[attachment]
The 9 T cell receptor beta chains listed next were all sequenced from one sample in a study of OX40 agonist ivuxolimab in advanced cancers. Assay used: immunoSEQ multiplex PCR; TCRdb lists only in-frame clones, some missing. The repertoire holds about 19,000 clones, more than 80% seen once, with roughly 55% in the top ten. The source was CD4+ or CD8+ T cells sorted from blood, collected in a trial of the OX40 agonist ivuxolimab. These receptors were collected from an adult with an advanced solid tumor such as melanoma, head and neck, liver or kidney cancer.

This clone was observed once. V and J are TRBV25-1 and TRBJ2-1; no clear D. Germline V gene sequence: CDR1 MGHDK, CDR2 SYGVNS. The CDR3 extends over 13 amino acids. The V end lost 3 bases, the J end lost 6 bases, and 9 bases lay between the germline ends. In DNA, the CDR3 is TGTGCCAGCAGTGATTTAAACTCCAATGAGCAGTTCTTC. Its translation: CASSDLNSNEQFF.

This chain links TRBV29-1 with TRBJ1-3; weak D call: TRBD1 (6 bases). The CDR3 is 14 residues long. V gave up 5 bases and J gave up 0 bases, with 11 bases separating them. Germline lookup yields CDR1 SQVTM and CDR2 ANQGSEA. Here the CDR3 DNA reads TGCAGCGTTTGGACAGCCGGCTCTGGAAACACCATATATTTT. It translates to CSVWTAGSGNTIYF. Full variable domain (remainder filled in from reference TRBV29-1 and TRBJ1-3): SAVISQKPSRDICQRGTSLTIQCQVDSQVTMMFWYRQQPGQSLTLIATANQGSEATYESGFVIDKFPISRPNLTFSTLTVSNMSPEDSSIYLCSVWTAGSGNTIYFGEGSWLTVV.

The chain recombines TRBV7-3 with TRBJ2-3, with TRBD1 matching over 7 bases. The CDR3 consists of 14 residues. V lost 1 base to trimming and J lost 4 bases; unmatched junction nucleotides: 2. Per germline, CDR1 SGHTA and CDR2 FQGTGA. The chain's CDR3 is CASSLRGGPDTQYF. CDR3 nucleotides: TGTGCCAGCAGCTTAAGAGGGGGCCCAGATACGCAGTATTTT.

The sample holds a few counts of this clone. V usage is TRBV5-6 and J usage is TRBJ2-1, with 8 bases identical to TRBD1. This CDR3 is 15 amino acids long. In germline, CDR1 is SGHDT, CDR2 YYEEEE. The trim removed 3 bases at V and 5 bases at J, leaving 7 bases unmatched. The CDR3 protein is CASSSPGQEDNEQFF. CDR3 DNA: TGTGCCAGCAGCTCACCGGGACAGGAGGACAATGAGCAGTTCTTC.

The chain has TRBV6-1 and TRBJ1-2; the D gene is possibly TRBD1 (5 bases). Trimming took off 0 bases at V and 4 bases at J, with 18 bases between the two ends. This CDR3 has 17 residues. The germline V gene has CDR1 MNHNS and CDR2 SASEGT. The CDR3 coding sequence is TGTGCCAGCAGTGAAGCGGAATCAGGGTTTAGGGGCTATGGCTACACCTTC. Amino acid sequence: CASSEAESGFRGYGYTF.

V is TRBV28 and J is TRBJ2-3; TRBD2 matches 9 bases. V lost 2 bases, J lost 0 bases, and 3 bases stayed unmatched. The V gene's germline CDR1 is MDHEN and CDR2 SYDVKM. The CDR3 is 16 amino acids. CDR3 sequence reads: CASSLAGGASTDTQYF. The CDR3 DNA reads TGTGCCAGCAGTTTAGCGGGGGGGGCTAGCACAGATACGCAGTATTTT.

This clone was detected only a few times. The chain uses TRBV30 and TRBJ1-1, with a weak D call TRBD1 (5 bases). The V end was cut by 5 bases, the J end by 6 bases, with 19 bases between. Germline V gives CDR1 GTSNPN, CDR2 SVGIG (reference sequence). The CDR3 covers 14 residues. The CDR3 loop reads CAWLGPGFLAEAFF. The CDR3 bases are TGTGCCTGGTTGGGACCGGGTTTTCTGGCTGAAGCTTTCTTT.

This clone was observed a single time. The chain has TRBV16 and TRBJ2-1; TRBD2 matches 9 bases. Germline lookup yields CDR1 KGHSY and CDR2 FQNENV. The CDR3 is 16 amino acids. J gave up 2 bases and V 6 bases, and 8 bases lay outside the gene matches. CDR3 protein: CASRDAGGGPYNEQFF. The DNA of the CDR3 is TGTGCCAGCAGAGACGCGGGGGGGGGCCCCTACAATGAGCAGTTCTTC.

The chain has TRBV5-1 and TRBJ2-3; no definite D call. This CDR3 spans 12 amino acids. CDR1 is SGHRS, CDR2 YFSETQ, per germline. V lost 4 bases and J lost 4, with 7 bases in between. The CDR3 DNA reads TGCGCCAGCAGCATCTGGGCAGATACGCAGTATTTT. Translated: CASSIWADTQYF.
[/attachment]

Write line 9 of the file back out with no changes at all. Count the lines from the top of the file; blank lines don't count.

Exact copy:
This clone was observed a single time. The chain has TRBV16 and TRBJ2-1; TRBD2 matches 9 bases. Germline lookup yields CDR1 KGHSY and CDR2 FQNENV. The CDR3 is 16 amino acids. J gave up 2 bases and V 6 bases, and 8 bases lay outside the gene matches. CDR3 protein: CASRDAGGGPYNEQFF. The DNA of the CDR3 is TGTGCCAGCAGAGACGCGGGGGGGGGCCCCTACAATGAGCAGTTCTTC.